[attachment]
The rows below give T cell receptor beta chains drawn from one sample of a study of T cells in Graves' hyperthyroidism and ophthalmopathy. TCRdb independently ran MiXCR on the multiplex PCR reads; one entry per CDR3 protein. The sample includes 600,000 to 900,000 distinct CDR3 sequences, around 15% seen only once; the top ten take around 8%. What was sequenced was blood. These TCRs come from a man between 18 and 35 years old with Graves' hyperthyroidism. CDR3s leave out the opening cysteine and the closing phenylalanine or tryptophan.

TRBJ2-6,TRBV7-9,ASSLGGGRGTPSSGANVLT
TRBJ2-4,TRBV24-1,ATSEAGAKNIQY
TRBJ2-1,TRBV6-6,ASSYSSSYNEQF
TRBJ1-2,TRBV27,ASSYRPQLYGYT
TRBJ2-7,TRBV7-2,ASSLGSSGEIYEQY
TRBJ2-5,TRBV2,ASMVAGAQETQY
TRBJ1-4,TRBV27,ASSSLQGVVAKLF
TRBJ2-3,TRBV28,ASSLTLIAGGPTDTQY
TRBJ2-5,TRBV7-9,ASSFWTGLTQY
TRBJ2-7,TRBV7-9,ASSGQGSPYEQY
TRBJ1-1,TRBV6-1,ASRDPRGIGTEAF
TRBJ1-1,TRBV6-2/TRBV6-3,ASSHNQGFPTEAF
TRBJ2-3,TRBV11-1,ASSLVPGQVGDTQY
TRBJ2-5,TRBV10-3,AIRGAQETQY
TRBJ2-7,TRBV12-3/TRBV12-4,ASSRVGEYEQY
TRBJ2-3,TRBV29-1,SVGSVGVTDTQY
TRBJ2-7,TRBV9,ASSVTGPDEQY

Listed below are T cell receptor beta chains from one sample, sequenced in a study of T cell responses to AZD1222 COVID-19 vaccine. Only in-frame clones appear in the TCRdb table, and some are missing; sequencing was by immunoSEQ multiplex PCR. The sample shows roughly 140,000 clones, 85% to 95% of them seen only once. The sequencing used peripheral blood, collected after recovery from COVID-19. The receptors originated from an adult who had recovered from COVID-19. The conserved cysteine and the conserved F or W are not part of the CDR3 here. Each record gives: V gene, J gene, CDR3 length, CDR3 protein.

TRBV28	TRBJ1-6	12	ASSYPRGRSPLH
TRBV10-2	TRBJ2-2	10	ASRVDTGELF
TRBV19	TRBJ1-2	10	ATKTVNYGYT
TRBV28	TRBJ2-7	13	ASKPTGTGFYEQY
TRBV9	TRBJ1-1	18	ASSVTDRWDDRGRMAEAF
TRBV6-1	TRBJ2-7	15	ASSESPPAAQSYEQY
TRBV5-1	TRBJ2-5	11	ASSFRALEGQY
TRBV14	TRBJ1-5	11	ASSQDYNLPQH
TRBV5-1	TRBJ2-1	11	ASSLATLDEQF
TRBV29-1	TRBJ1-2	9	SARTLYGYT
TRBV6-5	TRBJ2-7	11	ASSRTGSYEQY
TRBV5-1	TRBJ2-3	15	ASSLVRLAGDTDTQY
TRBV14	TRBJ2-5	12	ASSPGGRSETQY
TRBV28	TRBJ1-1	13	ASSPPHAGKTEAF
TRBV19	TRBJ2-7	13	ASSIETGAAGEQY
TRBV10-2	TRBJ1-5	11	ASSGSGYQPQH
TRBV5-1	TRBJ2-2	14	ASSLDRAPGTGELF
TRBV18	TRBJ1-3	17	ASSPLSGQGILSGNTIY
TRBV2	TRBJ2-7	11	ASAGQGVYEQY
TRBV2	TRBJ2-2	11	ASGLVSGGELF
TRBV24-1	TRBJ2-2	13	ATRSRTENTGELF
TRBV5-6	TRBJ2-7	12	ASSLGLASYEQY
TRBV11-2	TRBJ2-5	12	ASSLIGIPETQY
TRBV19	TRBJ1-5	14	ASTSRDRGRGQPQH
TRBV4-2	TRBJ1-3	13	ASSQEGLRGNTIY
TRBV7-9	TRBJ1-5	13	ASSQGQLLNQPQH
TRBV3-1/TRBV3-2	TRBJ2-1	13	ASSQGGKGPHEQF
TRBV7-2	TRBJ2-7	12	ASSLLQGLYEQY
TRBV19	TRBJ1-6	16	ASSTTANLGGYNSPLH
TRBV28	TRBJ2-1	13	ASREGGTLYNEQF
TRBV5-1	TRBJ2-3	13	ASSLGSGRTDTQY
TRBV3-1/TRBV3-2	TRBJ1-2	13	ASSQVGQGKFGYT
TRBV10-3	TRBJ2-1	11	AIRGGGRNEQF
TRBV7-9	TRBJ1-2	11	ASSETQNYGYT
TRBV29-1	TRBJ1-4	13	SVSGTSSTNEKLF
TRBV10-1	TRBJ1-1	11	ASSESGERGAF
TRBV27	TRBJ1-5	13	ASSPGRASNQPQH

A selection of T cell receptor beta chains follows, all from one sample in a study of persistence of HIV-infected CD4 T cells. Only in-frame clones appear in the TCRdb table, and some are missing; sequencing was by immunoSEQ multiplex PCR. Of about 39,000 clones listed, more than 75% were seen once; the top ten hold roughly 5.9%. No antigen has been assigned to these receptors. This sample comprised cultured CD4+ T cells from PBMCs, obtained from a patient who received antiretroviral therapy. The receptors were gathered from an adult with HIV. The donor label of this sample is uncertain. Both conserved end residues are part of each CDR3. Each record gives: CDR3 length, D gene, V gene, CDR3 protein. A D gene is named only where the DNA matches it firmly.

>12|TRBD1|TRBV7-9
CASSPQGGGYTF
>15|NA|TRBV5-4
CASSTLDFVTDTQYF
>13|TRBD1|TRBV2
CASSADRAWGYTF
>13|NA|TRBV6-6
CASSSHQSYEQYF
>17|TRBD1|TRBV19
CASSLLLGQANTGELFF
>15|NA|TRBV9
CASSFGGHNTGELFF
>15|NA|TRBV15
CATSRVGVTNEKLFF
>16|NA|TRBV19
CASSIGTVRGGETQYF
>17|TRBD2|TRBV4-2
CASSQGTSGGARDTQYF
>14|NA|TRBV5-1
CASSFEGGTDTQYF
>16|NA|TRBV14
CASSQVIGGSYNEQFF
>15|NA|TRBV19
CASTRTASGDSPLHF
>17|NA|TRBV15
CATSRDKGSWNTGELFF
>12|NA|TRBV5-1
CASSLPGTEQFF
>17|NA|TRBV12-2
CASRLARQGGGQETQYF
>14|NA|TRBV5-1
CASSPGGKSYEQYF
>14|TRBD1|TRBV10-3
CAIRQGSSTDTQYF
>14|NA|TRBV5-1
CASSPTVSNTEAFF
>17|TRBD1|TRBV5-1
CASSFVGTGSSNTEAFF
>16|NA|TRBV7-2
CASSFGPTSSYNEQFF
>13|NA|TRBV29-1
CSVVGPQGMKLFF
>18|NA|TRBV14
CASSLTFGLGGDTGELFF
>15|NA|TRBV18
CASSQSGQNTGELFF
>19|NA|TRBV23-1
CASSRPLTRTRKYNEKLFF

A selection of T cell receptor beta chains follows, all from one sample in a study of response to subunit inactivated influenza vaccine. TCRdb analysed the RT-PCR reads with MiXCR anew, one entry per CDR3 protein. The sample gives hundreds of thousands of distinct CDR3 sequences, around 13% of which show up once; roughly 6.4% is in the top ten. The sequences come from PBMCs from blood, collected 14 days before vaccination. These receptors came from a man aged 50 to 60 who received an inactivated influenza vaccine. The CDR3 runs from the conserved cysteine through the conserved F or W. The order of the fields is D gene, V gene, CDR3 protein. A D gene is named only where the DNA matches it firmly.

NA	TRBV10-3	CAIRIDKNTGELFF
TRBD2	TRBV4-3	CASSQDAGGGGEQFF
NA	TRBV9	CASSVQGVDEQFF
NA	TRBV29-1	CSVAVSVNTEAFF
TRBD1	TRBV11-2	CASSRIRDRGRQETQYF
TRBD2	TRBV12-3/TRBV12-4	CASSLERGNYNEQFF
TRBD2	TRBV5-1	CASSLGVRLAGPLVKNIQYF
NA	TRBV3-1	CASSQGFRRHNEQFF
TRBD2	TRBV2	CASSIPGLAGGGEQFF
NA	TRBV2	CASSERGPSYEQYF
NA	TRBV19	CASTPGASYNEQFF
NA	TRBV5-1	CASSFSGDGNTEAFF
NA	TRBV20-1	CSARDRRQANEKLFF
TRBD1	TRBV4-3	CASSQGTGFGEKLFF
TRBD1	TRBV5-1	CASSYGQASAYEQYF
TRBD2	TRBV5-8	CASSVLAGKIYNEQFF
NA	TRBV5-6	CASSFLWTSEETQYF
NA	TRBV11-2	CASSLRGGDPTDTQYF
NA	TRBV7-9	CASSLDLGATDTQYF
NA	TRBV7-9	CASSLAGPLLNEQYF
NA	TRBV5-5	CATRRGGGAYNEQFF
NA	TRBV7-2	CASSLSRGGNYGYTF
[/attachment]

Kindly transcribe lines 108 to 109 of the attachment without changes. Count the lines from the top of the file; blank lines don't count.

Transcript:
TRBD2	TRBV4-3	CASSQDAGGGGEQFF
NA	TRBV9	CASSVQGVDEQFF